Ok - with the "dither" option checked or not in DP?

Quote:
Originally Posted by _barnee View Post
Then I import this file into Bias Peak, to export it as a 16bit file.
That where I apply my dither (powR3).

The result (16bit dithered file) sounds a little bit 'shh-shh' to me.
And I'm considering to not apply dither on this one.
Every time you play the 32-bit file, either in DP or Peak, it gets crunched down to 24 bits integer (in one way or another - dither or none) so that your converters can do their job. My guess is that Peak dithers 32-bit float on playback to the converter bit-depth by default, but I could be wrong.

It sounds like you need to once and for all figure out how many times dither is being applied after you import the original file into DP.. Don't worry if it's already been dithered to 16-bit.. Even if it has, is there anything you can do to change that downstream? If you, in your processing are adding redundant dither stages, then this could be a problem, but then again, all of this very subtle stuff can really play havoc with our bias expectations, etc...

Quote:
Originally Posted by _barnee View Post
Please, note that I would do on anything recorded in 24 bit but it looks this file has already been dithered before being sent to me.
It would be a good idea to dither from 32-bit float to 24 bits in that case, yes. But it's even more important from 32-bit float to 16 bits for obvious reasons - regardless of whether it had already been dithered to 16 bits..

Quote:
Originally Posted by _barnee View Post
I have converted my 32bit file into 16bit without dither, and I don't hear the 'dither on dither' artifact sound.

What would you do?
Are you absolutely sure there was no dither (hidden, default, whatever) when you converted from 32-bit float to 16-bit integer in this case?
Old 24th April 2010
  #16
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Waltz Mastering's Avatar
 

Verified Member
Quote:
Originally Posted by _barnee View Post
I have converted my 32bit file into 16bit without dither, and I don't hear the 'dither on dither' artifact sound.
I would go with what ever sounds best to you. Truncation or dither.

The general consensus is to dither when ever reducing the word length...even if you are receiving or working on a file that's has already been dithered and in turn work on that file at a higher bit depth.

Depends on style of music, type of dither and if you can actually hear and or prefer different types or none at all.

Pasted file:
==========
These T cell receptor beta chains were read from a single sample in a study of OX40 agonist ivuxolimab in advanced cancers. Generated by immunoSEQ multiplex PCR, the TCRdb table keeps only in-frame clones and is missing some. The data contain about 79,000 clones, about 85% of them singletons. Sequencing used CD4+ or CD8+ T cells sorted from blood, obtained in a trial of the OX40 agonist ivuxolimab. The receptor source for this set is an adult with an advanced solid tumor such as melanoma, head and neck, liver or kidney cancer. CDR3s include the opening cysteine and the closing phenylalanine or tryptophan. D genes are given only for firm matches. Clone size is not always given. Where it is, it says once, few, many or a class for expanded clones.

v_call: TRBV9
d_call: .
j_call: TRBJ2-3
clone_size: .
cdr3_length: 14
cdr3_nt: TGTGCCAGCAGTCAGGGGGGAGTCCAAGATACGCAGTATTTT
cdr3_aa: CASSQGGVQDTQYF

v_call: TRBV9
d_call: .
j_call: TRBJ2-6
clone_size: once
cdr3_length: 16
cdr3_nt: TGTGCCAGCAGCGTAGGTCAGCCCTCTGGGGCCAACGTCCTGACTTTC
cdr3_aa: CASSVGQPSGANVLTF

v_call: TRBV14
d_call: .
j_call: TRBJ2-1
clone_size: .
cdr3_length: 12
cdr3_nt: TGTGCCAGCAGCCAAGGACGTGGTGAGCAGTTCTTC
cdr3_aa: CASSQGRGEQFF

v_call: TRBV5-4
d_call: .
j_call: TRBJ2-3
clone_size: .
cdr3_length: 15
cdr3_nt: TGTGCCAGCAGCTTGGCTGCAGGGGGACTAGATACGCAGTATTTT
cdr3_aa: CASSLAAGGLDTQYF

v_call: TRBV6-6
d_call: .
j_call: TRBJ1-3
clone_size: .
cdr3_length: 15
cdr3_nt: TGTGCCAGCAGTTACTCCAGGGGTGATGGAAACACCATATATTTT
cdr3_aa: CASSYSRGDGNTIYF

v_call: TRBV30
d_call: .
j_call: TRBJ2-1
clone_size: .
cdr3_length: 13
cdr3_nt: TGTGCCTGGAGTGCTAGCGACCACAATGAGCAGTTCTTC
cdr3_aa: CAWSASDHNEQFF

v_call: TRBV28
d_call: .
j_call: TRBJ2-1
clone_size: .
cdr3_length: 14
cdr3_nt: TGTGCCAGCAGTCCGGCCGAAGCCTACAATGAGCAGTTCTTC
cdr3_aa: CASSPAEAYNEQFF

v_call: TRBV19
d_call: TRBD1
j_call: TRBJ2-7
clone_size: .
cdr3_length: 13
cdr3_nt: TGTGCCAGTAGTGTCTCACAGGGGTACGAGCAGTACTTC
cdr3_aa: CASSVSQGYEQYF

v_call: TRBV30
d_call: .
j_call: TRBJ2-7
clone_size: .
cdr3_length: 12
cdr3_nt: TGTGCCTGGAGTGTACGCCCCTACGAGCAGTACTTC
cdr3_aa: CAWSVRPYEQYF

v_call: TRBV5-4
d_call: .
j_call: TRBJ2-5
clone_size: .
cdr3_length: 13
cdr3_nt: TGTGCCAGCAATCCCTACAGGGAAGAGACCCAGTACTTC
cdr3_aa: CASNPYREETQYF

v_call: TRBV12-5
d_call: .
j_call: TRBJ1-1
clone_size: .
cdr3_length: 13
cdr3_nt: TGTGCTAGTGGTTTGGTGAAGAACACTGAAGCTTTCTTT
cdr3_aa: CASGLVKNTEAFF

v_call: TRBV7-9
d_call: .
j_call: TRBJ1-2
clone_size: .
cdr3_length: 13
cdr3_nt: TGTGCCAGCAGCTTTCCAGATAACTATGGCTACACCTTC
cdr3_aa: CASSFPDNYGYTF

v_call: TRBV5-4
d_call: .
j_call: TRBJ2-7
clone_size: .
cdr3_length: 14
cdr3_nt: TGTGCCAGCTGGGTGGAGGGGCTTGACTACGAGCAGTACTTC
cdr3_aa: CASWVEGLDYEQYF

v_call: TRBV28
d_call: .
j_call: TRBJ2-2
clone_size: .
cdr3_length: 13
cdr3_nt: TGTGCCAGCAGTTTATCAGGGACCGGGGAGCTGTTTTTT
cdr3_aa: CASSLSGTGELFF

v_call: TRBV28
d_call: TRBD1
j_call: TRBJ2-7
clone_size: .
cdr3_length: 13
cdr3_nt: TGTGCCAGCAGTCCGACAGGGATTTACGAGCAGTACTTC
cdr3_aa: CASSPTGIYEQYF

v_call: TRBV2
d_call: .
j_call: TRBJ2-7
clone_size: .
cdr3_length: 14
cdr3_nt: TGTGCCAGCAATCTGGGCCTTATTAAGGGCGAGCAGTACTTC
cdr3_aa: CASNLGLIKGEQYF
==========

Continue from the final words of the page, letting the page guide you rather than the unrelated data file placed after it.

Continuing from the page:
Old 24th April 2010
  #17
Gear Maniac
Hi guys, thanks for your replies.

There is no chance I can get another mix.

Well...How i know about the dither spectrum signature?
I did several experiences in the past, and especially on low levels you can really see a dither signature. It is typical.

How i know about 'my' last conversion does not include dither?
I don't enable the option when exporting/saving my file.

Yep, the dither option is checked in DP.
But is that a trouble?
Old 25th April 2010
  #18
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CZ101's Avatar
 

Quote:
Originally Posted by _barnee View Post
Yep, the dither option is checked in DP.
But is that a trouble?
No, that's good.
Old 25th April 2010
  #19
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Bob Olhsson's Avatar
 

Verified Member
My experience has been that every time dither sounded worse, either I'm still monitoring 24 bits and the audio isn't being truncated until its written to a file or disk or else the software's dither routine turned out to be defective.

When its working right, you shouldn't hear it at all or it should sound smoother and less edgy.
Old 25th April 2010
  #20
Gear Maniac
I have no trouble with dither all audio I had in the past, from 24bit to 16bit.
But this is the first time I work on a 16bit mix, which obviously has already been dithered.

I am a bit confused, because there is "apply dither when you downsize to 16bit" and in this case: this sounds weird once applied.
As suggested Waltz, should I just use truncation instead?

The dithering process in Bias Peak is applied only during saving the file.